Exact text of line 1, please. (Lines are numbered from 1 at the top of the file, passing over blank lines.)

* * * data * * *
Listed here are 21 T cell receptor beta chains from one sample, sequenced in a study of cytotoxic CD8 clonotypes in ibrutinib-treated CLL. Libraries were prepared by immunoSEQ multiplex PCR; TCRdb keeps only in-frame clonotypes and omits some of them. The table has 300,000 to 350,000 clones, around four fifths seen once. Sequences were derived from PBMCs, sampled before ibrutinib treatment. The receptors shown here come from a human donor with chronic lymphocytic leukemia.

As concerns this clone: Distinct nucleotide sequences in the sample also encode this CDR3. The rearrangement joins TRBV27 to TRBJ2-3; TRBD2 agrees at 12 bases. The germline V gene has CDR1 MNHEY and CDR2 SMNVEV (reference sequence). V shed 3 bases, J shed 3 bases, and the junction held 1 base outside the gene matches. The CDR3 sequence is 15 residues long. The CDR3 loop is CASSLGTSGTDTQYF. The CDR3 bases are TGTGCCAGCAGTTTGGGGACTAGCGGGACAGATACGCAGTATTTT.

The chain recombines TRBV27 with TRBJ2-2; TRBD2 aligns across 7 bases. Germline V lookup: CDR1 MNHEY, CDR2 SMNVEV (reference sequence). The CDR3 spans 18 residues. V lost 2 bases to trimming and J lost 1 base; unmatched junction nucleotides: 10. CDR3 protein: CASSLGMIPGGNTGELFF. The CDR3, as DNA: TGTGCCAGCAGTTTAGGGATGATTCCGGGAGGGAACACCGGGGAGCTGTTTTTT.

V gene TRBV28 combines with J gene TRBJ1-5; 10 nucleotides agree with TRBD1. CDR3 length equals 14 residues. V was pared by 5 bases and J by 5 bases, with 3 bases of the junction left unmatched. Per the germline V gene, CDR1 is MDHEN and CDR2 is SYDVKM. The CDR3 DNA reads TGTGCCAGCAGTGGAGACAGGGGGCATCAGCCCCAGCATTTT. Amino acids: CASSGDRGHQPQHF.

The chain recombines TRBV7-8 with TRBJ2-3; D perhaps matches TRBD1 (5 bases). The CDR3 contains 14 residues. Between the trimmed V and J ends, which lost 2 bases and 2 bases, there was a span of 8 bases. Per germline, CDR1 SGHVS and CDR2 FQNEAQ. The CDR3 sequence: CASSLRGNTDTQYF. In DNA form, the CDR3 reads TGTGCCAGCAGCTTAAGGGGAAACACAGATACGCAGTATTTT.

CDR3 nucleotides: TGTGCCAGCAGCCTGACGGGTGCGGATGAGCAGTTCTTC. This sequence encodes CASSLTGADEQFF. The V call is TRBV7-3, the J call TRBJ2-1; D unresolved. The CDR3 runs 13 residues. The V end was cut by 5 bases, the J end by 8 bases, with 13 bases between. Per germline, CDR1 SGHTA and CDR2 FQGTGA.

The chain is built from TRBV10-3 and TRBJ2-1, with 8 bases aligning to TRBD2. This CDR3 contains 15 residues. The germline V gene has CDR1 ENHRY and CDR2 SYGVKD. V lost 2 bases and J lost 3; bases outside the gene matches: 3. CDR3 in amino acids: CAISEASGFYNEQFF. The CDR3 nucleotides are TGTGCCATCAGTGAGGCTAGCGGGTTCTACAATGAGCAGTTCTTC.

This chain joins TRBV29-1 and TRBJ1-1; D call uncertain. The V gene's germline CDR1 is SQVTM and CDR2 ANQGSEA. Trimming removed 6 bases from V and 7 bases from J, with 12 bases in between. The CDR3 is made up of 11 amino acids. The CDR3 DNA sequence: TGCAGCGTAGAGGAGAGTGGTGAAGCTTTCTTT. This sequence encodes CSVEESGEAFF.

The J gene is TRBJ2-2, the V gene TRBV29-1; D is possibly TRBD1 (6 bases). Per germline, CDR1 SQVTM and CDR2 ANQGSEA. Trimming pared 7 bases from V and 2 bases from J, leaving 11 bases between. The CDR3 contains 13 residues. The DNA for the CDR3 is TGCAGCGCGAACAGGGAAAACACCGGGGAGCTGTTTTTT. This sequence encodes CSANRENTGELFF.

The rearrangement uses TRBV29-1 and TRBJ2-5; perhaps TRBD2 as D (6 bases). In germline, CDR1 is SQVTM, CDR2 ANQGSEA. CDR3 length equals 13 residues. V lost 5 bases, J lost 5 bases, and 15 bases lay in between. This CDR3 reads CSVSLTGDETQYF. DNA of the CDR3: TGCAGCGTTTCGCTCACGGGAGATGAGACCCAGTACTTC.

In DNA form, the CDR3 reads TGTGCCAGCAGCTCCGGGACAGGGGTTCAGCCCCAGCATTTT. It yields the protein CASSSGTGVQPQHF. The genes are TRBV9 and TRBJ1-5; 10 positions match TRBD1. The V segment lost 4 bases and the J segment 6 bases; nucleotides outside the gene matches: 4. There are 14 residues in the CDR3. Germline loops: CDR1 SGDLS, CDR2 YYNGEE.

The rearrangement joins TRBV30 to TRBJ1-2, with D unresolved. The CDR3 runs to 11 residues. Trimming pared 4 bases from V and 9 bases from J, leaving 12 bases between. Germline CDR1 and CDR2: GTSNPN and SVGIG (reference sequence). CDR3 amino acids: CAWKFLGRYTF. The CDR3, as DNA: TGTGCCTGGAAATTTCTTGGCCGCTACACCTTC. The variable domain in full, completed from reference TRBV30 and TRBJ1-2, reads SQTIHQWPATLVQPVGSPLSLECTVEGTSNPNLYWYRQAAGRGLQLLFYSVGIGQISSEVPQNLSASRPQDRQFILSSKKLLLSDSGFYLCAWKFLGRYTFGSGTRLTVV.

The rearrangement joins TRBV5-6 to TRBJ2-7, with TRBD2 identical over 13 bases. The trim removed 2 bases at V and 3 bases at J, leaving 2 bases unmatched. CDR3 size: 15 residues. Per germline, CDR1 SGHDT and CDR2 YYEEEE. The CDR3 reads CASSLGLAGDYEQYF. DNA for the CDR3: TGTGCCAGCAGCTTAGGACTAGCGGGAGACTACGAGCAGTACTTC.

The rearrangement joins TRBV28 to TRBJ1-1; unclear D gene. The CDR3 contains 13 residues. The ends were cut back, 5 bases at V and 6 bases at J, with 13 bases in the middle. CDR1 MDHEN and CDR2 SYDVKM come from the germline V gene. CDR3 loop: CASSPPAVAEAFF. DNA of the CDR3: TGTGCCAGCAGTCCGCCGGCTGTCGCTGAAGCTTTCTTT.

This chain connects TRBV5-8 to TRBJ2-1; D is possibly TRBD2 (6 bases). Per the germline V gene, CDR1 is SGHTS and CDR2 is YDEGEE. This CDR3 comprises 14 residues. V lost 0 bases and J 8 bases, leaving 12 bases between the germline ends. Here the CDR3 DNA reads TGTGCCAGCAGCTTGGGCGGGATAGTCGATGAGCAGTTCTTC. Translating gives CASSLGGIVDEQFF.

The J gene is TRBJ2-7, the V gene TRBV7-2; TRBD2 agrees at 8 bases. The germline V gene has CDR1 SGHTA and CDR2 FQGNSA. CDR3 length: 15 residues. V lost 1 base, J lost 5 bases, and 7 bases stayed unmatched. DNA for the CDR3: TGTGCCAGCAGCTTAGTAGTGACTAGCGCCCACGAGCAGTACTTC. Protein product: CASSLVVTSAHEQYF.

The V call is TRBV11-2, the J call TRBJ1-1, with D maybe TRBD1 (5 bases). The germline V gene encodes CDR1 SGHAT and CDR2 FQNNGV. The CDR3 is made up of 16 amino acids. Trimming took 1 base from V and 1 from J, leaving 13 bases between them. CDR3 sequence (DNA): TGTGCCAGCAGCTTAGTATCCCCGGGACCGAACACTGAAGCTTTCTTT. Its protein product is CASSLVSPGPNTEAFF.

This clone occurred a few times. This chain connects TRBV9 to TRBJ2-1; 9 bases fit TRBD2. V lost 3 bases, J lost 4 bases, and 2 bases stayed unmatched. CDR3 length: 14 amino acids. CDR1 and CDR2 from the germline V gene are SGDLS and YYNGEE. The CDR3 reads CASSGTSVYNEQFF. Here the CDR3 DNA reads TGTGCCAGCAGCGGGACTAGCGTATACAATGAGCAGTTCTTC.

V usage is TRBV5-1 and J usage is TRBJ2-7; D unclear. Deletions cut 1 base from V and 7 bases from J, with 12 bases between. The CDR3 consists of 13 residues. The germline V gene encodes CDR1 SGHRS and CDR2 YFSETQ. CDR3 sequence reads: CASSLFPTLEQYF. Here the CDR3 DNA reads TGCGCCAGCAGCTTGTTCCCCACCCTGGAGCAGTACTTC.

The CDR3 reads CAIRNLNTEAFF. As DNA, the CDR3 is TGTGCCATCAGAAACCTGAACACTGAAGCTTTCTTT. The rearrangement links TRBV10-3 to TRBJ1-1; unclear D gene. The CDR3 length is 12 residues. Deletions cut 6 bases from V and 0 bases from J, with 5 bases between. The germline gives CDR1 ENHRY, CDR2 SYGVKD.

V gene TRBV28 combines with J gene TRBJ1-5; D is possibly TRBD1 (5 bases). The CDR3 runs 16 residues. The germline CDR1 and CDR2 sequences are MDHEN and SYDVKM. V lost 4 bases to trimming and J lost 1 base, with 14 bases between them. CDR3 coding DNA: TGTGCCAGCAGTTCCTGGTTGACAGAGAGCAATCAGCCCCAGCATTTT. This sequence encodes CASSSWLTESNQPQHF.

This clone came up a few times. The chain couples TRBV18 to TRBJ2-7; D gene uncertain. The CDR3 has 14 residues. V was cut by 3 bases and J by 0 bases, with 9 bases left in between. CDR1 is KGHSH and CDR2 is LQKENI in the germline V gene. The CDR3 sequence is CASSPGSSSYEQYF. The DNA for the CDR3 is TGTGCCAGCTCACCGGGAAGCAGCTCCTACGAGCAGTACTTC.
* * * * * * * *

Listed here are 21 T cell receptor beta chains from one sample, sequenced in a study of cytotoxic CD8 clonotypes in ibrutinib-treated CLL. Libraries were prepared by immunoSEQ multiplex PCR; TCRdb keeps only in-frame clonotypes and omits some of them. The table has 300,000 to 350,000 clones, around four fifths seen once. Sequences were derived from PBMCs, sampled before ibrutinib treatment. The receptors shown here come from a human donor with chronic lymphocytic leukemia.